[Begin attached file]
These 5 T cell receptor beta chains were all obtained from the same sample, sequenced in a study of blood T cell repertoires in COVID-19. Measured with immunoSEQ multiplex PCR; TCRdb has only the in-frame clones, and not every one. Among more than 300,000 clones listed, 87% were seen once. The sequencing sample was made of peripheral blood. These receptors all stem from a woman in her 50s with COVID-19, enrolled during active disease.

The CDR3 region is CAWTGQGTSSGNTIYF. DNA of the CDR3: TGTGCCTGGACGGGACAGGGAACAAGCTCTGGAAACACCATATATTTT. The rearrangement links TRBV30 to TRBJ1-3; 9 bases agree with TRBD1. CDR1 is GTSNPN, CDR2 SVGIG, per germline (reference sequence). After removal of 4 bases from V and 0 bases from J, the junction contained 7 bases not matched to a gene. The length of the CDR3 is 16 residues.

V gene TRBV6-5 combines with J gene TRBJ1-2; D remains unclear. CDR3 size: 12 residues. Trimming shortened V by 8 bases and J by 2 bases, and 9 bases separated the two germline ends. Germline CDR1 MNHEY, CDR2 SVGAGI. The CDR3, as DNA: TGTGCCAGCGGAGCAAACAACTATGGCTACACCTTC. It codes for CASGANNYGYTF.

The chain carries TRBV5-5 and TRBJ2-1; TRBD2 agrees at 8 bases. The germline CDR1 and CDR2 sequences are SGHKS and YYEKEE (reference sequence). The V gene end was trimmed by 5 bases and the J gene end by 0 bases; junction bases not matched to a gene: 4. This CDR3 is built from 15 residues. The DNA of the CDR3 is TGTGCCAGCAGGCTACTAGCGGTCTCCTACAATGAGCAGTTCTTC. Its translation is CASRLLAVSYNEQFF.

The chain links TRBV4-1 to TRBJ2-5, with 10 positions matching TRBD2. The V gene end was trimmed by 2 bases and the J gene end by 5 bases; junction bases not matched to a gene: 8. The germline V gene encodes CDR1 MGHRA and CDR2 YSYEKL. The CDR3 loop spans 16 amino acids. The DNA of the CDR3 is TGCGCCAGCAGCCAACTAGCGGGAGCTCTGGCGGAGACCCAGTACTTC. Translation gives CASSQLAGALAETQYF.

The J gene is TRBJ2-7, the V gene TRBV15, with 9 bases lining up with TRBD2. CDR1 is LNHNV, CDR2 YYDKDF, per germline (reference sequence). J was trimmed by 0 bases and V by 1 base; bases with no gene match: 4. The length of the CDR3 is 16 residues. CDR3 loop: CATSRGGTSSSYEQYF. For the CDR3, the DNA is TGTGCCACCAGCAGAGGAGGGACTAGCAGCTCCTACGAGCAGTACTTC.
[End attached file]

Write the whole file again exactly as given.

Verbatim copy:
These 5 T cell receptor beta chains were all obtained from the same sample, sequenced in a study of blood T cell repertoires in COVID-19. Measured with immunoSEQ multiplex PCR; TCRdb has only the in-frame clones, and not every one. Among more than 300,000 clones listed, 87% were seen once. The sequencing sample was made of peripheral blood. These receptors all stem from a woman in her 50s with COVID-19, enrolled during active disease.

The CDR3 region is CAWTGQGTSSGNTIYF. DNA of the CDR3: TGTGCCTGGACGGGACAGGGAACAAGCTCTGGAAACACCATATATTTT. The rearrangement links TRBV30 to TRBJ1-3; 9 bases agree with TRBD1. CDR1 is GTSNPN, CDR2 SVGIG, per germline (reference sequence). After removal of 4 bases from V and 0 bases from J, the junction contained 7 bases not matched to a gene. The length of the CDR3 is 16 residues.

V gene TRBV6-5 combines with J gene TRBJ1-2; D remains unclear. CDR3 size: 12 residues. Trimming shortened V by 8 bases and J by 2 bases, and 9 bases separated the two germline ends. Germline CDR1 MNHEY, CDR2 SVGAGI. The CDR3, as DNA: TGTGCCAGCGGAGCAAACAACTATGGCTACACCTTC. It codes for CASGANNYGYTF.

The chain carries TRBV5-5 and TRBJ2-1; TRBD2 agrees at 8 bases. The germline CDR1 and CDR2 sequences are SGHKS and YYEKEE (reference sequence). The V gene end was trimmed by 5 bases and the J gene end by 0 bases; junction bases not matched to a gene: 4. This CDR3 is built from 15 residues. The DNA of the CDR3 is TGTGCCAGCAGGCTACTAGCGGTCTCCTACAATGAGCAGTTCTTC. Its translation is CASRLLAVSYNEQFF.

The chain links TRBV4-1 to TRBJ2-5, with 10 positions matching TRBD2. The V gene end was trimmed by 2 bases and the J gene end by 5 bases; junction bases not matched to a gene: 8. The germline V gene encodes CDR1 MGHRA and CDR2 YSYEKL. The CDR3 loop spans 16 amino acids. The DNA of the CDR3 is TGCGCCAGCAGCCAACTAGCGGGAGCTCTGGCGGAGACCCAGTACTTC. Translation gives CASSQLAGALAETQYF.

The J gene is TRBJ2-7, the V gene TRBV15, with 9 bases lining up with TRBD2. CDR1 is LNHNV, CDR2 YYDKDF, per germline (reference sequence). J was trimmed by 0 bases and V by 1 base; bases with no gene match: 4. The length of the CDR3 is 16 residues. CDR3 loop: CATSRGGTSSSYEQYF. For the CDR3, the DNA is TGTGCCACCAGCAGAGGAGGGACTAGCAGCTCCTACGAGCAGTACTTC.